Driven by a career-high performance from Richard Gere, Arbitrage takes us on a tense ride through a climactic few days in the life of an ostensibly successful businessman who has everything... and thus everything to lose.
Despite the fact that you should despise this arrogant, privileged corporate psychopath - who seemingly has no morals - events conspire to eat away at his diamond-hard exterior and show you a glimpse of a man who actually has very little of any worth, as his family and his fortune have actually been built on a series of smooth lies.
Arbitrage is the practice of profiting from the price difference between two or more markets. Arbitrage 101: If you can convert into $1000 into £500 in the New York exchange, and can convert £500 into $1200 in the London exchange, then arbitrage would be the act of doing both exchanges in tandem; converting $1000 to £500 to $1200 and therefore instantly making a $200 profit at zero risk. Of course, in practice, the transactions are considerably more complicated than this.
Celebrating his 60th birthday, hedge fund manager Robert Miller is on the eve of selling his multi-million-dollar company. His daughter, Brooke - who also happens to be the Chief Finance Officer for the company - does not understand why he wants to give it up, but Miller has secrets which can only truly be covered up by a quick sale. The trouble is that the prospective buyer is playing hard to get.
At the same time Miller is struggling to keep hidden the affair that he is having with Julie, a young artist whose gallery he pays for. His wife wonders where he is always rushing off to; Julie wonders why he is always late; something has to give. After a terrible accident, however, the walls start closing in on Miller. Will he be able to keep juggling his multiple deals - criminal, financial and familial - and come out unscathed?
“I’m a child of the ‘50s. My parents lived through the Depression, Pearl Harbour, and the bomb. They didn’t think that bad things might happen. They knew that bad things would happen.”
Nicholas Jarecki’s theatrical writer/director debut, Arbitrage, is an impressive first outing, both in terms of script and direction, as well as with regard to the performances therein. Indeed it’s the kind of work you would expect from a seasoned filmmaker – not someone relatively fresh to the game, and it’s no wonder that the film wooed audiences at the Sundance Film Festival.
Playing out a little bit like Denzel Washington’s tour de force drama, Flight – only in reverse – rather than take an ostensible hero and clinically deconstruct him over the course of the piece to show the irrepressibly flawed individual within, Arbitrage instead paints a sumptuous portrait of an unquestionably shallow, financially-motivated corporate psychopath, and then keeps you on tenterhooks wondering whether he will ever display a hint of selflessness. Both excellent dramas, however, peddle the same compelling wares: juxtaposing clean-cut appearances with dark underbellies.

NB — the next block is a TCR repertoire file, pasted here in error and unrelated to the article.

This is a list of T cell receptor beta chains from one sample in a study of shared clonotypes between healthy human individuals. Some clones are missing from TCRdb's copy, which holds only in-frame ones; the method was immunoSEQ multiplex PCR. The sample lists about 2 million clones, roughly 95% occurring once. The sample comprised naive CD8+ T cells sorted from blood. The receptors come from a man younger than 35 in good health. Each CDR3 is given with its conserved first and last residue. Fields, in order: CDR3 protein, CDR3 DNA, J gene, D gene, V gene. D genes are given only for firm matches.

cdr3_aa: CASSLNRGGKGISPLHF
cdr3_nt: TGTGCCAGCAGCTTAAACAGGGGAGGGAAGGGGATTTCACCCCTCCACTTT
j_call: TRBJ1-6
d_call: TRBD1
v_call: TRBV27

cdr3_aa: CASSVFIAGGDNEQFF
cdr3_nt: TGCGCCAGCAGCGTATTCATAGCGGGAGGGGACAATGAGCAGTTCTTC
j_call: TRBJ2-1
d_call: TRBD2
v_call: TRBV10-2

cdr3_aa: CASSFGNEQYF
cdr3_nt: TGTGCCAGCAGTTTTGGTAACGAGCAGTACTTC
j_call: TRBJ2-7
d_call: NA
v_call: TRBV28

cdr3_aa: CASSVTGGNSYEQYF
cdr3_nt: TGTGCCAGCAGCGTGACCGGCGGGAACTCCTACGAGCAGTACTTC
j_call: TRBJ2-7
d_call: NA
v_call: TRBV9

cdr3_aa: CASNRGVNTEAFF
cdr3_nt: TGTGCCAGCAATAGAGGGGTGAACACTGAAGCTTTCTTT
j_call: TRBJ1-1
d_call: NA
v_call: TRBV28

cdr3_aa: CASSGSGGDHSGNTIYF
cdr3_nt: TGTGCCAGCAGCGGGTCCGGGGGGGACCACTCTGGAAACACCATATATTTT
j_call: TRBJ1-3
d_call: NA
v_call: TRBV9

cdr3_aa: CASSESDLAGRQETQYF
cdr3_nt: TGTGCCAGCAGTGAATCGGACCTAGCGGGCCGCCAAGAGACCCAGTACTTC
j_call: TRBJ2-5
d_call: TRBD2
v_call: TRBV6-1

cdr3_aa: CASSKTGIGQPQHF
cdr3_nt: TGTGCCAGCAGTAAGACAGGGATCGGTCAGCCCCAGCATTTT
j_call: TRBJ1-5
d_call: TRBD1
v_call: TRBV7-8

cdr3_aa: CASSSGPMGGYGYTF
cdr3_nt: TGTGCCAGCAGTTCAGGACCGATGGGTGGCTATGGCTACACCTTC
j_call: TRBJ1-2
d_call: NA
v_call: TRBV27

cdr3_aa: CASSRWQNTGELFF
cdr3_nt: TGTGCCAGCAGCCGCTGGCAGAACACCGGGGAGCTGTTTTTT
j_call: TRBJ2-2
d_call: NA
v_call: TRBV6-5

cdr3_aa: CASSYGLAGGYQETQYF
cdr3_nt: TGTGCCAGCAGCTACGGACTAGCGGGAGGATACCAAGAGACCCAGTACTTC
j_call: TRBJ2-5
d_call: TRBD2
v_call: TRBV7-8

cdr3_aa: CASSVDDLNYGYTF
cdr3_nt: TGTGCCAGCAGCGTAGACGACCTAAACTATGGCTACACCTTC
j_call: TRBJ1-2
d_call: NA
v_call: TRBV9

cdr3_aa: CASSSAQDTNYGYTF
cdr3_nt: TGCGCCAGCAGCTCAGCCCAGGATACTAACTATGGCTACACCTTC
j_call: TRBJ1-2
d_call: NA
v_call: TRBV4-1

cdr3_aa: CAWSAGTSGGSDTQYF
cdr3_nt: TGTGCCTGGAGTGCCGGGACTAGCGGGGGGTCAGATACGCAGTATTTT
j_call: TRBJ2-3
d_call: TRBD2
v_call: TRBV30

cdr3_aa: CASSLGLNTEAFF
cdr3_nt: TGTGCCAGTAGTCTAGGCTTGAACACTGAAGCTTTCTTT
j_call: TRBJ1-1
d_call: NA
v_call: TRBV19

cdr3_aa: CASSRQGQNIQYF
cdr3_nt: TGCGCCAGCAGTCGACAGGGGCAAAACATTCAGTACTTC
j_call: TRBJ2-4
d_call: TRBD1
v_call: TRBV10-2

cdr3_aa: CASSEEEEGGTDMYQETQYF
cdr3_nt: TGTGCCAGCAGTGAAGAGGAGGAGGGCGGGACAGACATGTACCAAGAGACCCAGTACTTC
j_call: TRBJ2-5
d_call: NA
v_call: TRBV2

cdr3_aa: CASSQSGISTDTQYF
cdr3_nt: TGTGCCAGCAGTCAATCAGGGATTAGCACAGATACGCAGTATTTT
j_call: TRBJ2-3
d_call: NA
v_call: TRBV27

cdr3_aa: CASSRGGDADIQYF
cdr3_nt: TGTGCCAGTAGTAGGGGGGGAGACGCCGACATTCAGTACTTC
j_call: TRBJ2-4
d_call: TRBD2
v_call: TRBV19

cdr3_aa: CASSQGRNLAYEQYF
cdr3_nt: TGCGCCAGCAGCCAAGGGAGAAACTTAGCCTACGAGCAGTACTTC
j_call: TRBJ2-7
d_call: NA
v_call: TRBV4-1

Indeed, as Gere’s lead character makes clear repeatedly over the course of the drama, it’s all about appearances: if you can make it look like your accounting books balance, the auditors will leave you alone; if you can make it look like you’re in profit, people will be encouraged to buy from you. It doesn’t matter if it’s all a lie – the end result will still be corporate success. The legal, moral, financial, personal, familial and criminal mire that he gets himself into as a result of this high-end subterfuge is understatedly complex and utterly compelling.
“You think money’s going to fix this?”
“What else is there?”
In a role that was originally planned for Al Pacino, Richard Gere actually seems the resoundingly better choice. Whilst the once-great Pacino certainly needs a decent role, his recent film choices have been anything but praiseworthy, whereas Gere, who has considerably less limelight, still picks interesting roles and still delivers commendable performances.
At face value, Robert Miller may seem like the easiest of roles for Gere to pull off; yet another suave, selfish, arrogant career manipulator who can get away with anything through his smooth talk and unstoppable charm. But it’s in the intricacies that his performance stands out above the others; the subtle touches, the cracks in the veneer that you can see form through the occasional look, or the occasional raised voice.